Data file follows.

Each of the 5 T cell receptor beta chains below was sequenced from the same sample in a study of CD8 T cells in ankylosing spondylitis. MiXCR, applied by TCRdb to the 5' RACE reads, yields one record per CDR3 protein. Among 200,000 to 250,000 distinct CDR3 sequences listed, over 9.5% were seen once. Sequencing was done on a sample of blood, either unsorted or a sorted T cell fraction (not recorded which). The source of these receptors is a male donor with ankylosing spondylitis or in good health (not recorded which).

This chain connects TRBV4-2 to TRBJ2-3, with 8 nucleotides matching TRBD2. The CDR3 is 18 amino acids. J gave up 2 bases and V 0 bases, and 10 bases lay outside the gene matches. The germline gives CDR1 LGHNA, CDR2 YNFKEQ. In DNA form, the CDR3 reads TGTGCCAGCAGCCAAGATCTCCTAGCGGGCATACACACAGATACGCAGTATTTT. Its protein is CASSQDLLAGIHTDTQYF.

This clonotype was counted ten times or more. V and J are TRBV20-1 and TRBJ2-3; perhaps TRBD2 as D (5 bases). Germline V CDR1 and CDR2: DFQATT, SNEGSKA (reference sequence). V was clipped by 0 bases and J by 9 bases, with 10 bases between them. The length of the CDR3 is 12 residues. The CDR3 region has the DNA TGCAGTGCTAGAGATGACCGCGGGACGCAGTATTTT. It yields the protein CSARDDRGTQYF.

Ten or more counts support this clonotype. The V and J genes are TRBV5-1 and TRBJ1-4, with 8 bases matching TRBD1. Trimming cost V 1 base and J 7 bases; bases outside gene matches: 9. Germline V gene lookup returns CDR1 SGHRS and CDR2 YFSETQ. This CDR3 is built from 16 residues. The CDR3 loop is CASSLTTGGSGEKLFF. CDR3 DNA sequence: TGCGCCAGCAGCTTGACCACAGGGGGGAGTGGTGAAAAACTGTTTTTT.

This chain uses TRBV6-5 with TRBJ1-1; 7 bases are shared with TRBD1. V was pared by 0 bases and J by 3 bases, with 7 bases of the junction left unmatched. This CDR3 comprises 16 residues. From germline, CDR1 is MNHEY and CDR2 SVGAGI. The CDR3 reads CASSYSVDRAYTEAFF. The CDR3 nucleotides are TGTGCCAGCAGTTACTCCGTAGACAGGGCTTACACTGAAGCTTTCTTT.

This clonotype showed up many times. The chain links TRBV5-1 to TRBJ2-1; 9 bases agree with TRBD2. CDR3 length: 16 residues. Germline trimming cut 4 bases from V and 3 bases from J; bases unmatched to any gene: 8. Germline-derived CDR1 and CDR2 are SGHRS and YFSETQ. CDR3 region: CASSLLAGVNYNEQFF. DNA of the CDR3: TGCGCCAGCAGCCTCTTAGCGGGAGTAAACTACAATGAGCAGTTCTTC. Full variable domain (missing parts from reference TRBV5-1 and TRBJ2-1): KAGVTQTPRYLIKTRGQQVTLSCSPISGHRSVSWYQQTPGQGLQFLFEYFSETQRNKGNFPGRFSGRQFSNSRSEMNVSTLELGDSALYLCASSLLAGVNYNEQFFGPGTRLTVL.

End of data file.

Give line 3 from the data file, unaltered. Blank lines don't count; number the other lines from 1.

This clonotype was counted ten times or more. V and J are TRBV20-1 and TRBJ2-3; perhaps TRBD2 as D (5 bases). Germline V CDR1 and CDR2: DFQATT, SNEGSKA (reference sequence). V was clipped by 0 bases and J by 9 bases, with 10 bases between them. The length of the CDR3 is 12 residues. The CDR3 region has the DNA TGCAGTGCTAGAGATGACCGCGGGACGCAGTATTTT. It yields the protein CSARDDRGTQYF.